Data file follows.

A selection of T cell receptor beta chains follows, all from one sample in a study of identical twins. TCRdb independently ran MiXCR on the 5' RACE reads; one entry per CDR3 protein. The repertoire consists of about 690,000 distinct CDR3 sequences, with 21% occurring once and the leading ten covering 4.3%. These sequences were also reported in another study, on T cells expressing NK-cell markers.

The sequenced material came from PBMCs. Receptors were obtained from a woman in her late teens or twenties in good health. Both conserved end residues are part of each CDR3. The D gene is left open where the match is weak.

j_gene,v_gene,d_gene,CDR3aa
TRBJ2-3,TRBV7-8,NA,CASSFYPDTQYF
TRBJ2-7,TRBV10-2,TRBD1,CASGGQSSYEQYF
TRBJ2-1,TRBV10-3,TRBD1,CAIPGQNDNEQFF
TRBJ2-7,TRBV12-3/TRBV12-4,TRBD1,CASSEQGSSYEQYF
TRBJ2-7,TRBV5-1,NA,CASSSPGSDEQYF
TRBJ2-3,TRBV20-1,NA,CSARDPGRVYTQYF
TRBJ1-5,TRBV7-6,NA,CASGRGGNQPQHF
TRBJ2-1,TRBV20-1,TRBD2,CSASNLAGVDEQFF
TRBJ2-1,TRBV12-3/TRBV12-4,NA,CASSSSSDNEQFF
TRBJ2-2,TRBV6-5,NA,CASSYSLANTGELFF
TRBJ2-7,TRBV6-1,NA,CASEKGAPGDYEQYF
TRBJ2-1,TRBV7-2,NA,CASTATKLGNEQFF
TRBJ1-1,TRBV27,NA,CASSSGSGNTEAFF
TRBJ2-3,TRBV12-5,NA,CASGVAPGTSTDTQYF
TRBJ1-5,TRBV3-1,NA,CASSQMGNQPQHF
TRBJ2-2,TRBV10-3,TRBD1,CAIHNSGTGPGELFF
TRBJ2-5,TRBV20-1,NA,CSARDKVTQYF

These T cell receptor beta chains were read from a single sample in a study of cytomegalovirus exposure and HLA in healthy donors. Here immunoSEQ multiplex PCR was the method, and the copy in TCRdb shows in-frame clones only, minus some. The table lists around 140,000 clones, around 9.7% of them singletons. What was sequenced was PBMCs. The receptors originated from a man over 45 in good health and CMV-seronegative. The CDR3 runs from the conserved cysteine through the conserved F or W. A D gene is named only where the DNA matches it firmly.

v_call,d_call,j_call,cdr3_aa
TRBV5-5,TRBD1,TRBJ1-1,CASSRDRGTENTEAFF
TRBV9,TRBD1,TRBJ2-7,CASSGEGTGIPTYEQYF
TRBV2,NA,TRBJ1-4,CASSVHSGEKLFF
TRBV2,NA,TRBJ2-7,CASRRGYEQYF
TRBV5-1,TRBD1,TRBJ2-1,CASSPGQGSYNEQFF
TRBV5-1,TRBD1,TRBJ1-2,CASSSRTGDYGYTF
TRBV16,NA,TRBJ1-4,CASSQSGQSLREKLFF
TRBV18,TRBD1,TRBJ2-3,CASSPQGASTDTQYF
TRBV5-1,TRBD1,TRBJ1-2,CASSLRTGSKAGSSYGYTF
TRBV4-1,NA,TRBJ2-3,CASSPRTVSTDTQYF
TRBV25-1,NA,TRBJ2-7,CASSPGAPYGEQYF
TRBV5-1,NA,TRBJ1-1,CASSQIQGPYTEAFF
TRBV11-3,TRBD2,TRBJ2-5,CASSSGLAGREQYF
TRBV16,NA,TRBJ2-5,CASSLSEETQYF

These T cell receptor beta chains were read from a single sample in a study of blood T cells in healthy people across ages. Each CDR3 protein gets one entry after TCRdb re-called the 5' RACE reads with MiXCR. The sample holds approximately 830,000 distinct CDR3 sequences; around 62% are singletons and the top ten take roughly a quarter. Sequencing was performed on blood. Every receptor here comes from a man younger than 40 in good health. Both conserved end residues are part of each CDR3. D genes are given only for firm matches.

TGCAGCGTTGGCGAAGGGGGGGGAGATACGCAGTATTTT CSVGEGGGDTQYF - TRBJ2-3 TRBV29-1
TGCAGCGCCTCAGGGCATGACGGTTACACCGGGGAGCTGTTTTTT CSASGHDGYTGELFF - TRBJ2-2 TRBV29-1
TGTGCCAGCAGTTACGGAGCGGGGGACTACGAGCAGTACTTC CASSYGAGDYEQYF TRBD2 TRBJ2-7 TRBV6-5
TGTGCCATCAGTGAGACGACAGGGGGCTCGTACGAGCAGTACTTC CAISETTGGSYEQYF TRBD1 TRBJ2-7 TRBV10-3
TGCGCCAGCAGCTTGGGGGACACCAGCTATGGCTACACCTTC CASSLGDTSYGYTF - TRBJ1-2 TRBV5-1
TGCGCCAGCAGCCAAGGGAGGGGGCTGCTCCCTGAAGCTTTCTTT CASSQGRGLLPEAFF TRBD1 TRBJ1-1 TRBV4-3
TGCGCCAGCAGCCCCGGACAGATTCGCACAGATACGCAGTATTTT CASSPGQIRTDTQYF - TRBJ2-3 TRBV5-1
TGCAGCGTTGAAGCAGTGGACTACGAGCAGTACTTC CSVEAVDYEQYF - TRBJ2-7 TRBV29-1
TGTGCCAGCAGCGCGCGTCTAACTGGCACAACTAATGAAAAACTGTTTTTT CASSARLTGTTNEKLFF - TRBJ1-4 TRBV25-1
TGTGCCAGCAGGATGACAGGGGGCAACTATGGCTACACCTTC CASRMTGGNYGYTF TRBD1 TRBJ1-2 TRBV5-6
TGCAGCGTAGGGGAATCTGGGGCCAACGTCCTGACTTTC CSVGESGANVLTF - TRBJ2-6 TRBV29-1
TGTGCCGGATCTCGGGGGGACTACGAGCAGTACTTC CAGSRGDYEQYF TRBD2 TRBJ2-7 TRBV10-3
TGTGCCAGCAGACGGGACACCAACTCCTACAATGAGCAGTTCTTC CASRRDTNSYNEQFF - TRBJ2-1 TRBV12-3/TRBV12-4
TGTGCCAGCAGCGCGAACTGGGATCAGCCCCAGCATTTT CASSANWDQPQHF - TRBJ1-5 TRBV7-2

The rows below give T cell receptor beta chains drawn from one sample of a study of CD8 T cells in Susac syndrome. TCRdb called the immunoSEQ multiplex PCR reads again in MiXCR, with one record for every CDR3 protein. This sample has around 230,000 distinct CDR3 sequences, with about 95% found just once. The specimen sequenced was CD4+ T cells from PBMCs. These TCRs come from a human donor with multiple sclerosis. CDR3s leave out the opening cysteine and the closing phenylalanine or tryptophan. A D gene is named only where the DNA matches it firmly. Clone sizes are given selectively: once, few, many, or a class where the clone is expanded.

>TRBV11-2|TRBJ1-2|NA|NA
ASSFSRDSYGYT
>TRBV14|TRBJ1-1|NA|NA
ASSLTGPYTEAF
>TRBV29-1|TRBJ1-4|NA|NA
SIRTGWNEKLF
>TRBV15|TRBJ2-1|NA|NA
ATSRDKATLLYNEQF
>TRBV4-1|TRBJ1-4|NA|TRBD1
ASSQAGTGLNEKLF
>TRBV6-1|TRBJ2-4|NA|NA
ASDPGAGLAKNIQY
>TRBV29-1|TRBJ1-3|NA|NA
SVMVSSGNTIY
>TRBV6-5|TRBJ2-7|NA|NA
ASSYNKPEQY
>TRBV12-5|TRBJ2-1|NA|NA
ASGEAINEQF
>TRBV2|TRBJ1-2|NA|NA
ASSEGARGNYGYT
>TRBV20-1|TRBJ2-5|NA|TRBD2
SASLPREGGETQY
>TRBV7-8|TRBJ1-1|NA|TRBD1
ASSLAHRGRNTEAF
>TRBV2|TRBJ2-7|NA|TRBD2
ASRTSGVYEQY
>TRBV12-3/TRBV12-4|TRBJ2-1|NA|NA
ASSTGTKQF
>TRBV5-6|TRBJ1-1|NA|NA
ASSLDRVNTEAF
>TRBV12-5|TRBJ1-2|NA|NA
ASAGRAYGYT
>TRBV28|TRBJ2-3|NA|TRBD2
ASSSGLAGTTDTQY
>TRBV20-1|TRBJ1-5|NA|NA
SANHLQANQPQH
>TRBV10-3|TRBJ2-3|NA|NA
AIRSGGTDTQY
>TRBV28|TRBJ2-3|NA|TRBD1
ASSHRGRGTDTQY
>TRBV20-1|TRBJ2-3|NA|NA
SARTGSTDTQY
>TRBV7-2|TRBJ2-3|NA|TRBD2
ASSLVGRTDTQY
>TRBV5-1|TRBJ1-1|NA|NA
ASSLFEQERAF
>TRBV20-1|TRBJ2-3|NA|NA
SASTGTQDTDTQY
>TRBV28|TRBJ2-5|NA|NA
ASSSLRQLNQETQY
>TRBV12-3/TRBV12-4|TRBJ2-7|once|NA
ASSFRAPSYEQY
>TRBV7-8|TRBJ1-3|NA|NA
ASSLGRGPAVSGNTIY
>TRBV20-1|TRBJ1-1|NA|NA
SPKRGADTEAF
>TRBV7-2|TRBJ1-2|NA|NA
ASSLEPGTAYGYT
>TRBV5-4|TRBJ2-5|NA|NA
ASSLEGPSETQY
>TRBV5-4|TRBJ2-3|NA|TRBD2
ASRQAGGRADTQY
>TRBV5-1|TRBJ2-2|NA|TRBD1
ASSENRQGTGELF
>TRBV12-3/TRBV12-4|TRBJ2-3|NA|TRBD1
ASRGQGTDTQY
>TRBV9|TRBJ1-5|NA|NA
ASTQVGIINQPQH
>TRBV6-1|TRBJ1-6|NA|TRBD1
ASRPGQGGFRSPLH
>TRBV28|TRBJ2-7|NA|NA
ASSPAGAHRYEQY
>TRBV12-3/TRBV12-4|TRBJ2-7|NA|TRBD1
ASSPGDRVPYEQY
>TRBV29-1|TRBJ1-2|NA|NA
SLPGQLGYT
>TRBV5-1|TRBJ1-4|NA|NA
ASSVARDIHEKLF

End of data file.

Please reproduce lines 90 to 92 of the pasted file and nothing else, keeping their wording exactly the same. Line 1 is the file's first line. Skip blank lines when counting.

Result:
AIRSGGTDTQY
>TRBV28|TRBJ2-3|NA|TRBD1
ASSHRGRGTDTQY